The United Nations World Food Programme (WFP) says it could be forced to stop providing humanitarian aid to more than one million people in Chad, including refugees crossing from war-torn Sudan as a result of funding constraints and rising needs.
Pierre Honnorat, WFP’s Country Director in Chad, said more people have fled Sudan’s Darfur to Chad in the last six months than in the last 20 years.
“We cannot let the world stand and allow our life-saving operations grind to a halt in Chad,” he said in a statement on Nov. 21.
Since mid-April, Sudan has been caught in a political crisis between the Sudanese Armed Forces and the paramilitary Rapid Support Forces (RSF). The crisis has resulted in the deaths of thousands and the displacement of millions, especially from the country’s capital Khartoum.
According to the Office for the Coordination of Humanitarian Affairs (OCHA), at least 6.2 million people have been displaced, 4.7 million people need aid, 20.3 million people face hunger, 19 million children are out of school and 3,000 cholera cases have been recorded since the war started seven months ago.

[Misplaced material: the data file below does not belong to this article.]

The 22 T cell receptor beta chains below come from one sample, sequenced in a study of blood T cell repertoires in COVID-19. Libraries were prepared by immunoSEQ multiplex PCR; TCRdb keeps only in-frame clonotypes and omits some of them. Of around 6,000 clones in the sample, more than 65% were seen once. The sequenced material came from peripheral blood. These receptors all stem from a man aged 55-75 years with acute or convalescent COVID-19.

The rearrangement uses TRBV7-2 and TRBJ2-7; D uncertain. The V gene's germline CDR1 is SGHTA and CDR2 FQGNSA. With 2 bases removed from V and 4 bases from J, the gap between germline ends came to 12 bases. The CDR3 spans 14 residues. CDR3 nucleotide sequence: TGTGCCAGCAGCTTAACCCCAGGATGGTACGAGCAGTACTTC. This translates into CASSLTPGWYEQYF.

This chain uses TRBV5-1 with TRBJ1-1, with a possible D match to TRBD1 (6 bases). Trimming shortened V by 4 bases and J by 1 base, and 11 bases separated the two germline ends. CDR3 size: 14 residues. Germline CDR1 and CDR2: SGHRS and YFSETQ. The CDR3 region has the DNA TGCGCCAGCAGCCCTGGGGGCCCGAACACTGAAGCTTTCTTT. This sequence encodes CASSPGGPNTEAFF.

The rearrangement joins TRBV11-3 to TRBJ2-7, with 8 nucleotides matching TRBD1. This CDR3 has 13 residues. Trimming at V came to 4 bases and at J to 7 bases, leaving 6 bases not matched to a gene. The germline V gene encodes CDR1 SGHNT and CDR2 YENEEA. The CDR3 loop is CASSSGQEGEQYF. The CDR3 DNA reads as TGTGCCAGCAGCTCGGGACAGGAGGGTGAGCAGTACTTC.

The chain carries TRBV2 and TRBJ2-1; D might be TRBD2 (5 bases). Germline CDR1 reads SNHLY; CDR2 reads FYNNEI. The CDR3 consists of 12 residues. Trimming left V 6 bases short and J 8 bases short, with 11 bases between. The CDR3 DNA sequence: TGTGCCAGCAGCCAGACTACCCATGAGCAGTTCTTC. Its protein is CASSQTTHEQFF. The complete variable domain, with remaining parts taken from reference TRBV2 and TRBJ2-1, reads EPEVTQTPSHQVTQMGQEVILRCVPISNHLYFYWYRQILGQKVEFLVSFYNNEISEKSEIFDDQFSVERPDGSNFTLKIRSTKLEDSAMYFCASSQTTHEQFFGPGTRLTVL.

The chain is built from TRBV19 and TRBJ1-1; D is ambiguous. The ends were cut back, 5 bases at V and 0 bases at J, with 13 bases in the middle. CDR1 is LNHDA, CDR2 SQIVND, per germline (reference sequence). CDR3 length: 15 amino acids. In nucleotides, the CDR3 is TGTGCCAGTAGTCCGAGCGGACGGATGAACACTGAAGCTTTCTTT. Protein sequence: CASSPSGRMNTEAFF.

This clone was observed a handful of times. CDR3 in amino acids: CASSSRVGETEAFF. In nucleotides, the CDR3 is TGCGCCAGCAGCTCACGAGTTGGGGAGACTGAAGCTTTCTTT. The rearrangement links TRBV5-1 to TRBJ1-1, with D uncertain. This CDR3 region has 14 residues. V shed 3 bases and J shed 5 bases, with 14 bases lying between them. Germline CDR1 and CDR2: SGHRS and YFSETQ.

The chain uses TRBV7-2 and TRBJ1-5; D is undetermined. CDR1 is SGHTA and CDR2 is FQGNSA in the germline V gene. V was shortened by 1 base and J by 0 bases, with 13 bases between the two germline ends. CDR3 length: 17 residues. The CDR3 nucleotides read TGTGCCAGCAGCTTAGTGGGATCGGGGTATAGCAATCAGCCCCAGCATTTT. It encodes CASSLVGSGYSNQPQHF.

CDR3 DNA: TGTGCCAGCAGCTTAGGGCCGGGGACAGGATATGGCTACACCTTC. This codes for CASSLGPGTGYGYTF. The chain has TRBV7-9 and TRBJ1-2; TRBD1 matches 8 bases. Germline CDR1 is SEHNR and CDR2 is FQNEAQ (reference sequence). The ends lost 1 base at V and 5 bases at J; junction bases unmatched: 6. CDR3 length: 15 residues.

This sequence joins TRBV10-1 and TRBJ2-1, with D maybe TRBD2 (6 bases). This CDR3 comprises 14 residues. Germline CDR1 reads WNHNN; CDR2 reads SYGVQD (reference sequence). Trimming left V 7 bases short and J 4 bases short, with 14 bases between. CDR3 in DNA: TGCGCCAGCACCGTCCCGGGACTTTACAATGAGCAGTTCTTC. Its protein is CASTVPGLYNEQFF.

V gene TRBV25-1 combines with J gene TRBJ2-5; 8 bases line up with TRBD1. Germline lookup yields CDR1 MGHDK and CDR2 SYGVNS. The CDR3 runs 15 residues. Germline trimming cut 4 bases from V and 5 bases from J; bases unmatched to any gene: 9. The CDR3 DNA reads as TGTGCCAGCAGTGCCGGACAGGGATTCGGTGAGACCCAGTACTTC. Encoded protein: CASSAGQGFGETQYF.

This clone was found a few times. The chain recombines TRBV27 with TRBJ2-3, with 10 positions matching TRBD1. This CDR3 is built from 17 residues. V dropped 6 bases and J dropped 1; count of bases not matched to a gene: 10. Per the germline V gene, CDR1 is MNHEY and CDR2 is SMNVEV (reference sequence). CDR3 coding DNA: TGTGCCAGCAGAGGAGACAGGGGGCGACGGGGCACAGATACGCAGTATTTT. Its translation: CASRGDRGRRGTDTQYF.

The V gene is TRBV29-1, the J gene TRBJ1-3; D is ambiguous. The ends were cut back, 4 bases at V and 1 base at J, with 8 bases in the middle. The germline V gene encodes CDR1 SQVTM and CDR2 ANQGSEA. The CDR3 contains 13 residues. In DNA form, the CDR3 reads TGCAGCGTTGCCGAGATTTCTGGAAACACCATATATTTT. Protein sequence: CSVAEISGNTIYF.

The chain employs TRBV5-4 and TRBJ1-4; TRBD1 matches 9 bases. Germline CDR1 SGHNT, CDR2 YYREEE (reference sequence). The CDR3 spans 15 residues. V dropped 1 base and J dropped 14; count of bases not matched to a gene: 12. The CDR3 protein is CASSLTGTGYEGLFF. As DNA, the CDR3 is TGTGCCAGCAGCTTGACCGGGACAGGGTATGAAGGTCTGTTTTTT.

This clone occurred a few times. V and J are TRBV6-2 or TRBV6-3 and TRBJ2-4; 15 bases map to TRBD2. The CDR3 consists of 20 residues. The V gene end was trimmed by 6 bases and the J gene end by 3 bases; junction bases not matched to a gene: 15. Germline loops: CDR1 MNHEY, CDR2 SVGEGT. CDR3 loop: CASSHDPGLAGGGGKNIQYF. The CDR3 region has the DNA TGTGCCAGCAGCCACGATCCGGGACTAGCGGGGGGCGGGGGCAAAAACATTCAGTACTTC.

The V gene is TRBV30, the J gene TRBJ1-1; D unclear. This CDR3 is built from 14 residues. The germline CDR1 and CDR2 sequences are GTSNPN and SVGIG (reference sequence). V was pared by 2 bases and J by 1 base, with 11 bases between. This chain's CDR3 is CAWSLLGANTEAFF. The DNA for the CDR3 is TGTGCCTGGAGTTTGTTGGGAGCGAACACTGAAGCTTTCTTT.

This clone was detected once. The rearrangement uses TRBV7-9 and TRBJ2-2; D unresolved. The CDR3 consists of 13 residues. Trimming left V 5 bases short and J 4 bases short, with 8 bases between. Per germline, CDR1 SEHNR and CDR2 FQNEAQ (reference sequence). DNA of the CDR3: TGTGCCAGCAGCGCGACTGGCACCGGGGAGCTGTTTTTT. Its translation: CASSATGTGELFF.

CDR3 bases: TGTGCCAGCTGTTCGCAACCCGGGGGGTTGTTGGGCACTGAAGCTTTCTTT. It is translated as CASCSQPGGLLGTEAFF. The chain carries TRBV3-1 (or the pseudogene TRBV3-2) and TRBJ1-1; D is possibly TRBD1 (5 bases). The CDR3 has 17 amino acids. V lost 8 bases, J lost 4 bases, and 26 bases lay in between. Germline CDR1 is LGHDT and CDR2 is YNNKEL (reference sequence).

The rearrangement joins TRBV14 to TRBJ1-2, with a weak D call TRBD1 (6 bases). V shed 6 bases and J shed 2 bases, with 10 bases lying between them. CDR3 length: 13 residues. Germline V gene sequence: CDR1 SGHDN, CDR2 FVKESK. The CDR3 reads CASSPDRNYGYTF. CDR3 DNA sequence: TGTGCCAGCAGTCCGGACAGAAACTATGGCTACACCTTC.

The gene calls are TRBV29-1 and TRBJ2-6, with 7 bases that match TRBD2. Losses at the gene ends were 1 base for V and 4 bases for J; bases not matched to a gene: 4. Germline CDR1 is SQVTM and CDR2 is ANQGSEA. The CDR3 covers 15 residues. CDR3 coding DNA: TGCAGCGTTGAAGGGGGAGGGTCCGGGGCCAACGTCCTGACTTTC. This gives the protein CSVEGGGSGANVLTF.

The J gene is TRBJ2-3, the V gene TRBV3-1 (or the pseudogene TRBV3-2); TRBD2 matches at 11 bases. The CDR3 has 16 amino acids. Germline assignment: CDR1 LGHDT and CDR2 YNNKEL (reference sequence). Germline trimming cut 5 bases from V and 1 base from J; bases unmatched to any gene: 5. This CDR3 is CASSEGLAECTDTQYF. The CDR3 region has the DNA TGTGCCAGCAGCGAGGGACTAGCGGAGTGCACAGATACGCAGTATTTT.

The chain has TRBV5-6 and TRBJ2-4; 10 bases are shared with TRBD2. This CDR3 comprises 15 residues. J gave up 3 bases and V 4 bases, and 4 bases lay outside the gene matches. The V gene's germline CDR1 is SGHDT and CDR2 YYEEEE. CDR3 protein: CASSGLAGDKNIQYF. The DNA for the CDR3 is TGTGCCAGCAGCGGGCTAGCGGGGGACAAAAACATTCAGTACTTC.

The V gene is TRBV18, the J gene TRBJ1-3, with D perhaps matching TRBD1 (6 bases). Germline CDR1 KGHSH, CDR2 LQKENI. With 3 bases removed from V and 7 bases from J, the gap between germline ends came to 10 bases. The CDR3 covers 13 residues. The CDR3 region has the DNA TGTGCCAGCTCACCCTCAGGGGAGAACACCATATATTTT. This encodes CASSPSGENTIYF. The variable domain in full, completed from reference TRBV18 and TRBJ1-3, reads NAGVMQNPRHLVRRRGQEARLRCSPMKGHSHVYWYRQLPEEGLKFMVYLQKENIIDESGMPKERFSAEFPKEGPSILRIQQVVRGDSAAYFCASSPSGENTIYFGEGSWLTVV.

The ethnic crisis in the Darfur region has further contributed to the displacement of people to neighbouring Chad.
Others have fled Sudan to South Sudan, Chad, Ethiopia and Chad.
Several attempts for a truce and to protect civilians in the crisis have failed. The crisis has continued to take a toll on the residents, especially women and children.
Mid November, humanitarian actors convened in Cairo, Egypt and recommended six points to keep responding to the most vulnerable and affected communities in the war-torn African country.
“Humanitarian principles should be the baseline, decentralise humanitarian response based on zones, being in the room differs from being at the decision-making table, engage the diaspora, durable solutions for now, not later, regional perspectives and protection for third-country nationals,” the communique said.
According to WFP, more than 2.3 million people in Chad, including 1.3 million children, were already going hungry due to climate impacts, rising food and fuel prices, declining agricultural production and intercommunal tensions.
Chad is hosting more than a million refugees – among the largest and fastest-growing refugee populations in Africa.
Honnorat appealed for more support to the Sudanese who “cross the border with nothing but harrowing tales of violence.”
“Cutting assistance paves the way for crises of nutrition, crises of instability, and crisis of displacement,” he cautioned.
The statement added that the UN food arm WFP will be forced to suspend assistance to internally displaced people and refugees from Nigeria, Central African Republic, and Cameroon with effect from December.
The suspension will be extended in January to 1.4 million people across Chad, including new arrivals from Sudan.
For the next six months, the UN agency will need $185 million to continue its operations.
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